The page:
CHRISTMAS, CHRISTIANS, AND THE SPIRIT OF CHRISTMAS

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Christians need to get past things like “the commercialism of Christmas” and the replacing of “Merry Christmas” with “Happy Holidays.” It’s hard to criticize commercialism when Christians spend lots of money on gifts for family and friends. It’s hard to down commercialism because people take advantage of the spirit of this season to make a financial profit when Christians, despite differences in motivation, do the same by raising money for their causes. Regarding people’s offense at the word Christmas, we live in a pluralistic world and not everyone believes in Christ Jesus as Christians do. Nor should we expect them to.

When Jesus lived among us, he was rejected and called many names, including “crazy” and “empowered by the devil;” and yet, he came to love and help people, not to be condescending because of their unbelief.

When Jesus lived among us, he was rejected and called many names, including “crazy” and “empowered by the devil;” and yet, he came to love and help people, not to be condescending because of their unbelief. It may surprise many to learn that most people who do not believe in Christ Jesus in the same way as Christians, nevertheless, are not offended at the “Merry Christmas” greeting.

People who celebrate Christmas, whether Christian or not, do so, not because of its commercial aspects, or because they understand its true meaning and have the correct greetings, but rather because of the spirit they feel it brings to the world around them – a spirit of love, peace, and goodwill. It provides relief from the harsh world we all live in. As Christians, why spoil the spirit of Christmas by presenting ourselves as grumblers and complainers, who are upset and condescending toward those who do not believe as we do. To those who read this, whether Christian or not, I would remind all of us that every religion and belief system has followers who do not represent properly their religion or beliefs, so let’s not discredit the value of any religion or belief simply because it is misrepresented.

When Jesus lived among us, he asked his followers, “Who do people say that I am?” Opinions greatly varied, and not all were good or right. Then Jesus asked them, “Who do you say that I am?” Their answer was not based on what other people thought, but on what he taught, what he said about himself, and on what they observed.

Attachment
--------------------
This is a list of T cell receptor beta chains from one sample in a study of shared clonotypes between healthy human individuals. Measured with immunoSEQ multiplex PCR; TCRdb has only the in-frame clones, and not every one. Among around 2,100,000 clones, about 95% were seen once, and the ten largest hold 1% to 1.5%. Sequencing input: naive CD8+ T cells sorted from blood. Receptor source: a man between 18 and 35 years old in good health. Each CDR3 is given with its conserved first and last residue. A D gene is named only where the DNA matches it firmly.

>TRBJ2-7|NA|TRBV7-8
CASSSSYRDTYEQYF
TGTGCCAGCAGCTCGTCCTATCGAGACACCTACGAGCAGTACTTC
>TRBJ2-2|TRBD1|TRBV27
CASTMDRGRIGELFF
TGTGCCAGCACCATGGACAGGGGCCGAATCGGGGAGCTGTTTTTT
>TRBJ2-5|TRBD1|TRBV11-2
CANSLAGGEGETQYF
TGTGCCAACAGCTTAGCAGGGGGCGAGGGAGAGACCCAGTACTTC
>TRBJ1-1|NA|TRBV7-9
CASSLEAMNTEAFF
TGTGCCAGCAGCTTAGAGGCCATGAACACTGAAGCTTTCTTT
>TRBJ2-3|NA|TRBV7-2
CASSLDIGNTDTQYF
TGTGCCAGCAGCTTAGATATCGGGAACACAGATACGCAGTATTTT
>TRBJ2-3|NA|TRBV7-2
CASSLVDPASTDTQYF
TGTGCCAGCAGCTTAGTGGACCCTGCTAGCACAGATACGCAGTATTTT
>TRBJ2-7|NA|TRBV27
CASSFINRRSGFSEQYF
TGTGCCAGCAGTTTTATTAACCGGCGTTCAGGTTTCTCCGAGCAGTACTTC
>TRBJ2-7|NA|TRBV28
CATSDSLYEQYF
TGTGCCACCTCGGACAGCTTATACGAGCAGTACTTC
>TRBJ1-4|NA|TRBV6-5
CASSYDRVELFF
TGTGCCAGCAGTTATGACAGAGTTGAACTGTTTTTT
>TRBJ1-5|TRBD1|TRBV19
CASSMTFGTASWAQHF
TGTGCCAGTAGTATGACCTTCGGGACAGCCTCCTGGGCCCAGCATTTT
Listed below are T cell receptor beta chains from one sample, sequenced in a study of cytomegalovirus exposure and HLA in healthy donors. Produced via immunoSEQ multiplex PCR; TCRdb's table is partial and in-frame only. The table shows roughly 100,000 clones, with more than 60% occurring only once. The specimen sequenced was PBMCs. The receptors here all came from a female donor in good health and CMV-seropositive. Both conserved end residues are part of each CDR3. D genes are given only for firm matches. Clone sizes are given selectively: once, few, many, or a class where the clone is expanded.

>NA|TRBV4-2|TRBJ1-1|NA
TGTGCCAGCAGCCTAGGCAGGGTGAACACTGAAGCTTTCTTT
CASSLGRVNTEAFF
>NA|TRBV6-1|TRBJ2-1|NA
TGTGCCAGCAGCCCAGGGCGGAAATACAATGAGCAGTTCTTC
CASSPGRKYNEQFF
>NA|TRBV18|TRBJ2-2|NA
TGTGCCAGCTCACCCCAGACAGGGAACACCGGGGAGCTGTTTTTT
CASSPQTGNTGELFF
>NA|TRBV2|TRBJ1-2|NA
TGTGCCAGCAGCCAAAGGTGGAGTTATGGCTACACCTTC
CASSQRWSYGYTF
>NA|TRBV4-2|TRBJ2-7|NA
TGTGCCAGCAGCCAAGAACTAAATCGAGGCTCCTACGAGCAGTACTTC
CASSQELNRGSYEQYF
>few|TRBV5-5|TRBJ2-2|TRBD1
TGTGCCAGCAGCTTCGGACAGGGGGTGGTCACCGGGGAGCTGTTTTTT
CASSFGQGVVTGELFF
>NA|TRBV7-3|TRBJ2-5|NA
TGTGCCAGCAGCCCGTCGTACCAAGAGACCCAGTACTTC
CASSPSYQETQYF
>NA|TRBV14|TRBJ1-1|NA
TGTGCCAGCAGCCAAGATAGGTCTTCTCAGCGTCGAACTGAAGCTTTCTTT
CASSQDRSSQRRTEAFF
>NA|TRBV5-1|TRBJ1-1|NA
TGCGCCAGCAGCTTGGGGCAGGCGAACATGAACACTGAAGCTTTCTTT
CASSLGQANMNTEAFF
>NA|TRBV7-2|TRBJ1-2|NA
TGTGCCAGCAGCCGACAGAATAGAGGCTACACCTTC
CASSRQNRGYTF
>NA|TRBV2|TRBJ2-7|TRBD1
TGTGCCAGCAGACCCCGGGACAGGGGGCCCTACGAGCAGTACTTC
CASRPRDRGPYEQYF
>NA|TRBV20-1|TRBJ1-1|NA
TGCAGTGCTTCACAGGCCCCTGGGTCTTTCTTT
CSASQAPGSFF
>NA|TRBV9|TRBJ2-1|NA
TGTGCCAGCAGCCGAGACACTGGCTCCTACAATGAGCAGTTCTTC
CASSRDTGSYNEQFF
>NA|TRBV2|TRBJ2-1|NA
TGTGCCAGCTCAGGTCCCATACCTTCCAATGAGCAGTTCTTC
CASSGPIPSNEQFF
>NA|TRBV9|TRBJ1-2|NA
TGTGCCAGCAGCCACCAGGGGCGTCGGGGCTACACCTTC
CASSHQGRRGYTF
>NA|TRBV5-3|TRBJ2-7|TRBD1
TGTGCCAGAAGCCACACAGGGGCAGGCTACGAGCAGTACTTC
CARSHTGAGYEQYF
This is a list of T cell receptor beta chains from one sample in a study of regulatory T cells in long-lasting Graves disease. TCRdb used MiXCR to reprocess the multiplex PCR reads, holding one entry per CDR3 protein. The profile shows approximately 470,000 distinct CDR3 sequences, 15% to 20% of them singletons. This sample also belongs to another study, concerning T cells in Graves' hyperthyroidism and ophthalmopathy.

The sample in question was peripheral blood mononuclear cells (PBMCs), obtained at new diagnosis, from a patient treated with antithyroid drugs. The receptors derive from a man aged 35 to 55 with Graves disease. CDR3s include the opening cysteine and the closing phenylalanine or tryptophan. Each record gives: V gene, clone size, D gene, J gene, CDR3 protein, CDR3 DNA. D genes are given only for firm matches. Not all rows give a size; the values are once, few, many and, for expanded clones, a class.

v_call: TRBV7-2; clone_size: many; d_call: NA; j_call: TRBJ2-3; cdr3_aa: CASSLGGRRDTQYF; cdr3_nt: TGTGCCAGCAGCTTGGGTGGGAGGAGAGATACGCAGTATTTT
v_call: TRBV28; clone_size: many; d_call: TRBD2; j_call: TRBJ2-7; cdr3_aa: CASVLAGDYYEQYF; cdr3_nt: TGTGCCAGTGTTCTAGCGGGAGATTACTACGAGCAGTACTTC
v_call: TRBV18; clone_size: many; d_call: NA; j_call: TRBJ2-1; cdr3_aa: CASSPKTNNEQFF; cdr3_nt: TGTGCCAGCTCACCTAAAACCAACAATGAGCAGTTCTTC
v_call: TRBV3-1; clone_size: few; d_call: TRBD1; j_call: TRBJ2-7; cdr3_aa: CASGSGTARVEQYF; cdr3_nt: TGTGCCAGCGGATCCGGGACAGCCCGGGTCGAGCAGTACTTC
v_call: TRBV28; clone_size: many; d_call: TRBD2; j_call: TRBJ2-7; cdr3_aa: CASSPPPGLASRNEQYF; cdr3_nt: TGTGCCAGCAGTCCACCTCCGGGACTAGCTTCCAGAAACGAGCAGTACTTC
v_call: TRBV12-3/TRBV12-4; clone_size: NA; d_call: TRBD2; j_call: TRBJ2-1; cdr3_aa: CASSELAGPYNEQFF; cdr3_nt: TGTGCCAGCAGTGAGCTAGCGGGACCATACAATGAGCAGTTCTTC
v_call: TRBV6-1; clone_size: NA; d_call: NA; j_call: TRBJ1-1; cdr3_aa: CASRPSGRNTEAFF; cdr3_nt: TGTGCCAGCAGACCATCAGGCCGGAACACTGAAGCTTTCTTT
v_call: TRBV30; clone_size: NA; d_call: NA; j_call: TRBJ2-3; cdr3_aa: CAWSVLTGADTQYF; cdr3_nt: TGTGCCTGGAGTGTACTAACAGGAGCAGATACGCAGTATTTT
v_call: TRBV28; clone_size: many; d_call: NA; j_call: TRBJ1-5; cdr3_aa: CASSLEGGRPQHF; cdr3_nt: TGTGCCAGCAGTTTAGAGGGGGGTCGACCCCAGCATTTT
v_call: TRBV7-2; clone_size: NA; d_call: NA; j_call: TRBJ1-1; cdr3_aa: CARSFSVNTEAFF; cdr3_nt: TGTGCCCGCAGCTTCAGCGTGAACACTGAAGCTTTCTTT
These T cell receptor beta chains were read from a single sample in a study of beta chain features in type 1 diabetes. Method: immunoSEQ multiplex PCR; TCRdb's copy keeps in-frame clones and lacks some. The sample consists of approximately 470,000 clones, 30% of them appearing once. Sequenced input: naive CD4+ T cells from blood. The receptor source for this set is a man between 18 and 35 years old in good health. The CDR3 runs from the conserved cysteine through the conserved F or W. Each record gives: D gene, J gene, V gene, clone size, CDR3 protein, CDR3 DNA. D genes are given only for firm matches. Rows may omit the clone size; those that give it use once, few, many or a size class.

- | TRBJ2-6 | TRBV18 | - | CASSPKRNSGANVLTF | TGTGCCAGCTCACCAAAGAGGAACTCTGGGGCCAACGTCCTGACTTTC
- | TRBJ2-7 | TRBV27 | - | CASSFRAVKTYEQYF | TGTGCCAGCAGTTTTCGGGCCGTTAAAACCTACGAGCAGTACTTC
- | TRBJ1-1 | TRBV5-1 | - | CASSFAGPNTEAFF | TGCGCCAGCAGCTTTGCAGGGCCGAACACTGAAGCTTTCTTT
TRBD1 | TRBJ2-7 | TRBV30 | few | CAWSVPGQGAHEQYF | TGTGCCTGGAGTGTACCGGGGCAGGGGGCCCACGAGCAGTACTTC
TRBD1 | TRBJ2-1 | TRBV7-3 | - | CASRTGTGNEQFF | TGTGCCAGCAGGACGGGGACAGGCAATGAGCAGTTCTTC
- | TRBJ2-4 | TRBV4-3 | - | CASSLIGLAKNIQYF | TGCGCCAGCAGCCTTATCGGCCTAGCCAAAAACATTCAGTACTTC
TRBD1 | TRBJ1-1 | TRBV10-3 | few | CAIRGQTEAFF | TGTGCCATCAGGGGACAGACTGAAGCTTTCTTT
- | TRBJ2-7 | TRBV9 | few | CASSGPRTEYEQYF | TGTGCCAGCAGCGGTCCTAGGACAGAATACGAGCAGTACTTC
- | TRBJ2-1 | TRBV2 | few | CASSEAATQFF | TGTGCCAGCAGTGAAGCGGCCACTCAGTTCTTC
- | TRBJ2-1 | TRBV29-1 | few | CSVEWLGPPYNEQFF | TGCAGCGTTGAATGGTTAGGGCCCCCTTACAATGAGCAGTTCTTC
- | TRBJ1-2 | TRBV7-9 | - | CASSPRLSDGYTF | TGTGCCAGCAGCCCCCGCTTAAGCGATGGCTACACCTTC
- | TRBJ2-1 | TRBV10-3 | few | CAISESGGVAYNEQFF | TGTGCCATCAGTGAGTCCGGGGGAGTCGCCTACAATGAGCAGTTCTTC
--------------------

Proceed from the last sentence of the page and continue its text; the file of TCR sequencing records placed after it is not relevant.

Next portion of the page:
When Jesus was born into this world, what he did and taught gave us a preview of God’s kingdom.

When Jesus was born into this world, what he did and taught gave us a preview of God’s kingdom. He overcame evil by doing good. He healed diseases and physical deformities, raised people from the dead, fed the hungry, gave hope to the poor, and demonstrated power to eliminate nature’s life-threatening storms. He quieted people’s inner storms, forgiving guilt, healing shame, and giving them peace. In his presence, evil forces fled, wrongs done to fellow humans were not approved of, and false religion was challenged with his truth. He loved his enemies and sympathizers with his compassion, his honesty, and his revealing of truth. Jesus was kind to people and offered the hope of a coming kingdom. He showed us, in part, what that kingdom will be like; no more sickness, pain, death, or evil of any kind, but one of righteousness, peace, and joy.

How strange that the kind of life we say we long for and want, the kind of life partially represented today by the Spirit of Christmas, was met with scorn, cruelty, and crucifixion. Truly, our human ways are not the ways of God. God created us in his image; to mirror that image by displaying what he is like. Christ is the only human to do that perfectly. The fact that I need Christ to restore me to his likeness reminds me that we are Christians, not because of any merit of our own, or because we are better than others are, but only because of God’s love and mercy toward us through what Christ Jesus did for us and is doing in us.

Our purpose as Christians is to represent that Spirit to the world by allowing the Spirit of Jesus Christ to live within and through us in such a way that others will believe that Jesus does make a difference. As Christians, we are to promote the true Spirit of Christmas, not spoil it by wrongly reacting to those who do not value the same beliefs we do. In all we do, Jesus would say to do it with love and compassion, not as the world defines love, but as he defines it, and lived it for all to see. People pay more attention to an example than to a degrading or nagging critical spirit.

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Jay Ashbaucher
Jay Ashbaucher is a native of Northwest Ohio and is currently a retired pastor and published author. He holds a Master of Divinity degree from Trinity Evangelical Divinity School in Deerfield, Illinois, and has been a pastor and teacher in Montana for over 44 years. Jay taught grief classes in a hospital setting, and worked for twenty years as a fifth-step counselor and lecturer in an alcoholic-drug treatment center getting to know the hearts of people struggling to get well. While pastoring in Montana, he had enjoyed racquetball, hunting, fishing, and traveling the Big Sky State. Now living in Southeast Michigan, Jay enjoys his family, reading, hiking, golf, time with friends, and time with his fun-to-be-with wife. They have two happily married children and seven grandchildren.